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Evolutionary implication of mechanotransduction in development

Abstract : In this thesis, I first focused on the testing of the hypothesis of the mechanotransductive activation of the apical accumulation of Myosin-II (Myo-II) that leads to Drosophila embryos mesoderm invagination, in response to the active cell apex pulsations preceding gastrulation in the mesoderm. This hypothesis was proposed on the basis of previous experiments realized in my host lab, having consisted in the rescue of mesoderm invagination in pulsation and invagination defective mutants, in response to a simple mechanical indent of the mesoderm. Here I demonstrated quantitatively the plausibility of such mechanical trigger of the active apical accumulation of Myo-II leading to subsequent mesoderm invagination, in response to the mechanical strains developed by the endogenous pulsative movements of mesoderm cell apexes, in silico. In a second part, I tested experimentally the role of the mechanical strains developed by the very first morphogenetic movements of zebrafish (Danio rerio) and Drosophila embryos, in the early specification of mesoderm cells identity. Specifically, to test this hypothesis, I developed magnetic biophysical tools to mimic the epiboly morphogenetic movements in epiboly defective zebrafish embryos. We found the beta-catenin (B-cat) Y667 phosphorylation as the common mechano-transductive pathway involved in earliest mesoderm genes expression notail and twist respectively, in response to the very first morphogenetic movements of embryogenesis in both species, epiboly and mesoderm invagination, respectively. This allowed to suggest such mechanotransduction pathway as conserved from the last common ancestor of both species, namely the last common ancestor of bilaterians, therefore possibly involved in the origins of mesoderm emergence in the ancestor, which represents a currently important opened question of evo-devo. In a third part, I developed experiments of mechanical indent of Drosophila embryos germ cells, and demonstrated the production of generational heritable developmental defects induced on at least 3 generations. These experiments suggest accidental mechanical perturbation of germ cells as a putative new motor mode of heritable modulations in the genetic developmental program of embryogenesis, with the molecular mechanism underlying such transmission being currently in progress.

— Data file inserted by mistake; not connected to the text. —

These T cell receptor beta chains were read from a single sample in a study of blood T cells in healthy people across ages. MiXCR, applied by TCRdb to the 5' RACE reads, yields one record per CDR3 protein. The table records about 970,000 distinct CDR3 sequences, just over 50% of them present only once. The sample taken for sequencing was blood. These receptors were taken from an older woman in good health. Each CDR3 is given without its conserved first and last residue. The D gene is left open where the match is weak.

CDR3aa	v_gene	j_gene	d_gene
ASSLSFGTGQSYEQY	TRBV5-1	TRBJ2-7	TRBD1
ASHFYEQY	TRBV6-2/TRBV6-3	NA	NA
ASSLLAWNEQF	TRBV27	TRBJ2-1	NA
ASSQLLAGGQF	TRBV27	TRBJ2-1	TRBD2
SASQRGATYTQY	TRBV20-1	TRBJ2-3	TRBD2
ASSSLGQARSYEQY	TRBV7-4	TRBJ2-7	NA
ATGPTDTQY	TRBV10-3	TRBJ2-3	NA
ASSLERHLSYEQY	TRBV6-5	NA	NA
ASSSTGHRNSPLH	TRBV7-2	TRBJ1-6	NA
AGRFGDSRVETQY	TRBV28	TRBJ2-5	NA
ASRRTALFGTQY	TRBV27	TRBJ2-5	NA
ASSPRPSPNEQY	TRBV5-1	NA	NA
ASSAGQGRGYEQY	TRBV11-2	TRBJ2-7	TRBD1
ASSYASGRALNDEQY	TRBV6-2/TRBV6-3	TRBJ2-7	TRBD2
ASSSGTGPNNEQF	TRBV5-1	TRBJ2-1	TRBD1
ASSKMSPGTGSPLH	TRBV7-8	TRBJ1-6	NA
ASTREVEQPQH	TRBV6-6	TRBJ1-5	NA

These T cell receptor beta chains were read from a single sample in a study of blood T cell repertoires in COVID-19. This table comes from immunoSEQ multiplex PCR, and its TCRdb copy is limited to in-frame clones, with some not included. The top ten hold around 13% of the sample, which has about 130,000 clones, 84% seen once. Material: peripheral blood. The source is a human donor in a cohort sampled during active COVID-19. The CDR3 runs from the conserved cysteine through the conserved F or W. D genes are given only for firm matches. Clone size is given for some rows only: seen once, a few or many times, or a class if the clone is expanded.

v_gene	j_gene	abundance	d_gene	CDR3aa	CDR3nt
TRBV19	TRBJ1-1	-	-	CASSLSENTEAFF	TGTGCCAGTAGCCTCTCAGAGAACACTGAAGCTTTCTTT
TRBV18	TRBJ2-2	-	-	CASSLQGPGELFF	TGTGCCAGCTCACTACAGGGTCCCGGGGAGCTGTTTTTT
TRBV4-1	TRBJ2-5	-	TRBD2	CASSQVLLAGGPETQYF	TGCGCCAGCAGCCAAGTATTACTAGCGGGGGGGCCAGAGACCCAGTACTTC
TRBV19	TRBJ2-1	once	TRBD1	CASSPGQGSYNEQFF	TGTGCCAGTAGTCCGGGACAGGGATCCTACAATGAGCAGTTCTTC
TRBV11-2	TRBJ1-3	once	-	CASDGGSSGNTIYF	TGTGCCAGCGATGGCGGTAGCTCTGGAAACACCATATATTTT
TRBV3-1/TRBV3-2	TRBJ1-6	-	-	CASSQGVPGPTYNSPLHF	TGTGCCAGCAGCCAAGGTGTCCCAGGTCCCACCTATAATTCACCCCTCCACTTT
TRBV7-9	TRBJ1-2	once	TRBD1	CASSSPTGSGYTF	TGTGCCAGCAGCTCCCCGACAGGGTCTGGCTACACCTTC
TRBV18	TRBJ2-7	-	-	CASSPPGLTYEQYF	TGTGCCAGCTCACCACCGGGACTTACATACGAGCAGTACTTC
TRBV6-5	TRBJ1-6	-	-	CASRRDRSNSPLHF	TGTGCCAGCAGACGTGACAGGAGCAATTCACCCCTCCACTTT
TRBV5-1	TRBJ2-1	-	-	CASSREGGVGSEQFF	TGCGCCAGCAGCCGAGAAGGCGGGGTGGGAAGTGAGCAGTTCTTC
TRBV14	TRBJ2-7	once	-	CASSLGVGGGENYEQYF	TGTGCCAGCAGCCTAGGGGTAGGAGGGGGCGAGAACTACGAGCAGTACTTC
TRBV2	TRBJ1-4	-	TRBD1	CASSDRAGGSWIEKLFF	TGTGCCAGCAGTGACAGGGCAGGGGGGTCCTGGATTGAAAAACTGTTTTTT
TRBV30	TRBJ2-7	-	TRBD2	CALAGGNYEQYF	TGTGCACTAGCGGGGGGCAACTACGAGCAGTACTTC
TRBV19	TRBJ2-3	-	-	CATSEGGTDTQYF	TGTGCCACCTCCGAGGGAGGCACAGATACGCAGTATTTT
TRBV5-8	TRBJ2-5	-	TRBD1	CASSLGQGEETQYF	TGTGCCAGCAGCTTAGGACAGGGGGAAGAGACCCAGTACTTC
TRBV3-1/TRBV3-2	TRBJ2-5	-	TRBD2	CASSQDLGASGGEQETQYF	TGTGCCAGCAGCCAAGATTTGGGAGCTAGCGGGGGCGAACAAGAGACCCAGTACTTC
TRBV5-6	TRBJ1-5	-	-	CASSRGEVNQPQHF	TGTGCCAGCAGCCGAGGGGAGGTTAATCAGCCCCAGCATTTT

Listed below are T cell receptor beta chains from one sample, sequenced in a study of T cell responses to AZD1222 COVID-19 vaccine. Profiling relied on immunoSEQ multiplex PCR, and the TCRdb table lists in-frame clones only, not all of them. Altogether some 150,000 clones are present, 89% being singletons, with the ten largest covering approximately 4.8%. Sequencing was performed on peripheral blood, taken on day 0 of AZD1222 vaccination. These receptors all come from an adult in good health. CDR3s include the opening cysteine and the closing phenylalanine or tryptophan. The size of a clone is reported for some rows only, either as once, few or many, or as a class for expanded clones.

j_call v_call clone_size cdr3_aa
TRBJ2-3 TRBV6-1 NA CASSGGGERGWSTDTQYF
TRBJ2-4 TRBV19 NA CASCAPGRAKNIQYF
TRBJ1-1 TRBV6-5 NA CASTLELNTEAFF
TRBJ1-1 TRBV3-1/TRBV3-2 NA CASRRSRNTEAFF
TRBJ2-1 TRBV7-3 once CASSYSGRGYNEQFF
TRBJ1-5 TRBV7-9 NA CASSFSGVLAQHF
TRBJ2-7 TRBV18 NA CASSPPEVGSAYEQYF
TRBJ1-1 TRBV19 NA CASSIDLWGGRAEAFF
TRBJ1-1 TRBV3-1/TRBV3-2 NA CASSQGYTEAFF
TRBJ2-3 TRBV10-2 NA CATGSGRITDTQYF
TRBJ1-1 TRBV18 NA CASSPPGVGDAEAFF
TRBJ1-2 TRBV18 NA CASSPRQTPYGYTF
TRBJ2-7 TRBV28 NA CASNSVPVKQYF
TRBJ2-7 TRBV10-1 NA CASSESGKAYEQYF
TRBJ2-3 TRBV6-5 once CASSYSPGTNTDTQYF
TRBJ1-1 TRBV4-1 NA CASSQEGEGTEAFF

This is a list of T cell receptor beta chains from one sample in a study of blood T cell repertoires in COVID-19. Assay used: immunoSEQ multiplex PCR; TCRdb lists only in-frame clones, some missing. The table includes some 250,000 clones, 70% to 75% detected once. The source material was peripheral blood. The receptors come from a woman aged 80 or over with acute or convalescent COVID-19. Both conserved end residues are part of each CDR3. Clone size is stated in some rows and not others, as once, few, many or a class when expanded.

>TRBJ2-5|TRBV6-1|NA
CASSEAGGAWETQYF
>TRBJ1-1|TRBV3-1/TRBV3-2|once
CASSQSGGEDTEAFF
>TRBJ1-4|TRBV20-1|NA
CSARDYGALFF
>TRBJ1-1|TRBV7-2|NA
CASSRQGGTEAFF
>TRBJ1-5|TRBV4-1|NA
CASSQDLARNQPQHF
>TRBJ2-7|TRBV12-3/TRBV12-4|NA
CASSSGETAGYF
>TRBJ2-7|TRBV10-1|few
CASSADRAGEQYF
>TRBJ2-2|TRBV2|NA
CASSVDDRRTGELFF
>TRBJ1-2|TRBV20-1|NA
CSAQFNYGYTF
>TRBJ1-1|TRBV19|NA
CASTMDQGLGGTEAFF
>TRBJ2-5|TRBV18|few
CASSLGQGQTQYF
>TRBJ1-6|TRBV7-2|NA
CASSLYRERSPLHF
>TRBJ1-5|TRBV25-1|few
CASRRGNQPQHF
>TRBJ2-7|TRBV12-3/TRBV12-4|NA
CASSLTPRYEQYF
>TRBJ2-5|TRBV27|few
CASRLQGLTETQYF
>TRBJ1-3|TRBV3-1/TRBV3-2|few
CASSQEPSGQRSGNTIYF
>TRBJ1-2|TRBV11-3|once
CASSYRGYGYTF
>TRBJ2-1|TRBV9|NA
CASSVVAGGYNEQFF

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Submitted on : Friday, October 3, 2014 - 2:42:18 PM
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  • HAL Id : tel-01071238, version 1


Adrien Bouclet. Evolutionary implication of mechanotransduction in development. Biological Physics []. Université René Descartes - Paris V, 2014. English. ⟨NNT : 2014PA05T019⟩. ⟨tel-01071238⟩



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